Upgrading your MTB

February 21, 2023 § 1 Comment

Some cyclists are happy with their bikes the way they came. Others are keen to alter the bike with replacement parts in search of some sort of improvement; we can call this generically an upgrade. Upgrades can be installed to replace perfectly good existing parts or as part of replacing some part which has broken or worn out. Replacement parts cost money, often more than the item they are replacing, so most people wonder at least tangentially if the upgrade is “worth it”.

As noted when talking about the fit of my newest bike, changing stem and bars to dial in your position is absolutely worth it for almost any bike. The fit is everything for performance and comfort. Changing parts for fit can be the primary reason, but it often will bring some weight savings and maybe better performance beyond mere fit. So that would qualify as an upgrade. Handlebars of identical rise, sweep, etc (fit) may differ in stiffness/compliance (performance), for example. New bars and stem can be lighter in a lot of cases, and not even for all that much money. Lower cost bikes (and in the time of Covid even not so lower cost bikes) are often spec’d with really heavy handlebars and new ones can be had in the $50-$150 range that may drop a quarter pound or more.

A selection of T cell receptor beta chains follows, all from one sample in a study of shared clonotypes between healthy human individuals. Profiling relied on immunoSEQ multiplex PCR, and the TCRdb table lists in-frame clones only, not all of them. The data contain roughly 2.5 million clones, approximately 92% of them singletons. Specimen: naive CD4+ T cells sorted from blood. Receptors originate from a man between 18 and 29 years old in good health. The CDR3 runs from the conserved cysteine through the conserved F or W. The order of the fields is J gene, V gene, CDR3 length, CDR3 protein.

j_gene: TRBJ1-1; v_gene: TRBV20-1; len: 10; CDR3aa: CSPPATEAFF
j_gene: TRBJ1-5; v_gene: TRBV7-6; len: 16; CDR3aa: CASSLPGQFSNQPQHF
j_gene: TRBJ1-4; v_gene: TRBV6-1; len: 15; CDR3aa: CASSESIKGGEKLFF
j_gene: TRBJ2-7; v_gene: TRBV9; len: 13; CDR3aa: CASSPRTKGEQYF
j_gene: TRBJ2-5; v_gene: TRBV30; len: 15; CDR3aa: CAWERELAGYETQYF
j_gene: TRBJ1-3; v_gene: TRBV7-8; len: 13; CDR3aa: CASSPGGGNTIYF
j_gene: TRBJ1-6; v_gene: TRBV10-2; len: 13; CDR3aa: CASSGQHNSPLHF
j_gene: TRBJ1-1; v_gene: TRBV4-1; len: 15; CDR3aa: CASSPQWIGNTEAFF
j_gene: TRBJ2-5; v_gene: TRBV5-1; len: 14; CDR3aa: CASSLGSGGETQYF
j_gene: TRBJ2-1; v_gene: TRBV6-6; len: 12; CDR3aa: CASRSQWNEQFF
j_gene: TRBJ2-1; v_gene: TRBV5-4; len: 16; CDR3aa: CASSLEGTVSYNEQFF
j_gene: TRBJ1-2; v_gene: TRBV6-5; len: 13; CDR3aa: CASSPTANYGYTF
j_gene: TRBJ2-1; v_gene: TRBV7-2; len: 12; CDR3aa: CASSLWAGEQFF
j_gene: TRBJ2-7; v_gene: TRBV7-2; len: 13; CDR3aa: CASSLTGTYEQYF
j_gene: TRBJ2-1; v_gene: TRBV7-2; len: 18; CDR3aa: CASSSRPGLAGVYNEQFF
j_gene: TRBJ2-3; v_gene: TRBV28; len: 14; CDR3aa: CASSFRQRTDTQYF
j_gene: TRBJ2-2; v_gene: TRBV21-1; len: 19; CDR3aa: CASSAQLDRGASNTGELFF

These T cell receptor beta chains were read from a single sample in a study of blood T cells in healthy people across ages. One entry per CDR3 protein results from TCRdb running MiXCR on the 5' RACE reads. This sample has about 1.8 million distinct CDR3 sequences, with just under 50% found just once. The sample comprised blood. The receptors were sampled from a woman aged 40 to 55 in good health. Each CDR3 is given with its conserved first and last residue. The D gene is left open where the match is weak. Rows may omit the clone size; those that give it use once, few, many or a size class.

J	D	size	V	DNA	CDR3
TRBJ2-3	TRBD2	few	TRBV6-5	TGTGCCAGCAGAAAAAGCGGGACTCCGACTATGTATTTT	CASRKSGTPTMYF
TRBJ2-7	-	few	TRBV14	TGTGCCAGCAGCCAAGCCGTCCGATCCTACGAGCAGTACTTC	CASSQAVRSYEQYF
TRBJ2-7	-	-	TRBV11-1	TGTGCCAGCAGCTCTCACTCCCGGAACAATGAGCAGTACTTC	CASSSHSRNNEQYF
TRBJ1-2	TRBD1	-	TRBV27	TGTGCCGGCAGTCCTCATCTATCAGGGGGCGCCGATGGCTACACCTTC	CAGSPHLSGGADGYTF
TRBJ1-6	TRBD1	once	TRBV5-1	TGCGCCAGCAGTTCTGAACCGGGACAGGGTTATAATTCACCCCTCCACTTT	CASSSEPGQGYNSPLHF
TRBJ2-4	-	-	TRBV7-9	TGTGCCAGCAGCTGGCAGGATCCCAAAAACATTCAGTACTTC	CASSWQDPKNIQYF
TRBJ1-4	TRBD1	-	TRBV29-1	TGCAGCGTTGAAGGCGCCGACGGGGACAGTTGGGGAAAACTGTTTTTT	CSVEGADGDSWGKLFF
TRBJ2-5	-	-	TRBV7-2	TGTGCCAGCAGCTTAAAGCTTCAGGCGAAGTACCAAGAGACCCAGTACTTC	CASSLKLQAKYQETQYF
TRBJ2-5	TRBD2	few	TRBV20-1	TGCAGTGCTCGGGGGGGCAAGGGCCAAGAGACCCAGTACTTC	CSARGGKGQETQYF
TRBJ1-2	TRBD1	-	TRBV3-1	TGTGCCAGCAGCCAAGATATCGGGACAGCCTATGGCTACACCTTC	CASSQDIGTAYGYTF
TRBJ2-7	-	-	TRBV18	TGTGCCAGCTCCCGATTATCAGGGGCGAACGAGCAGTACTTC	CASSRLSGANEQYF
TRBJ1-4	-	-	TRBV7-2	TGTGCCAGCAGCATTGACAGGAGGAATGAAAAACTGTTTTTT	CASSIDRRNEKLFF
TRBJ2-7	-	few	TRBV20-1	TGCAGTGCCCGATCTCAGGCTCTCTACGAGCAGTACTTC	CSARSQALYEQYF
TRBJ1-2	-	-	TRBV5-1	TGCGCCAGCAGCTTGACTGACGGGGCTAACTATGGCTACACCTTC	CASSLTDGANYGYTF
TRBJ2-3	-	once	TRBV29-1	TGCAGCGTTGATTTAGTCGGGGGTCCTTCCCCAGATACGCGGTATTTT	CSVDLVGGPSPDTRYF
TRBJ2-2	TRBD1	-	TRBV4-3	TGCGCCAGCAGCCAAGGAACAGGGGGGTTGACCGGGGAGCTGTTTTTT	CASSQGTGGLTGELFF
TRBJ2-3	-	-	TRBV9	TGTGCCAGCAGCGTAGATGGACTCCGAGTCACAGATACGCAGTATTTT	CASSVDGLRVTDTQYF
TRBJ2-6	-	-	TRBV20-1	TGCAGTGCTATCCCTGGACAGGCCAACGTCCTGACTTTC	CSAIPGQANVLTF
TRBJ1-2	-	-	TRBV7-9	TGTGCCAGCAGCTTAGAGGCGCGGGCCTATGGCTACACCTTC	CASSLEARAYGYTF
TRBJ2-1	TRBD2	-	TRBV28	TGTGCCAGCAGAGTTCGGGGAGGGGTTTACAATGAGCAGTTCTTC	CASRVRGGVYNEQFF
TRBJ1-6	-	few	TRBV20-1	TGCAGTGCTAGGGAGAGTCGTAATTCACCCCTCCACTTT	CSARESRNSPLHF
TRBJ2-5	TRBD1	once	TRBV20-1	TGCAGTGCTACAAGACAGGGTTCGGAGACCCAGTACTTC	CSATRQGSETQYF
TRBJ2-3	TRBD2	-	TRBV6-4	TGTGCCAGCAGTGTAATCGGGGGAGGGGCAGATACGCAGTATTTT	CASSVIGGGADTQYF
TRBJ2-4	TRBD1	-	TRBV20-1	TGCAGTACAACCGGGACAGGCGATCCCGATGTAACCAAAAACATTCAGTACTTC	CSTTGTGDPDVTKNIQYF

At the other end of the scale, there’s no point trying to graft a modern wireless drivetrain onto a 2000 vintage cheap bike from Wal*mart. Not worth it.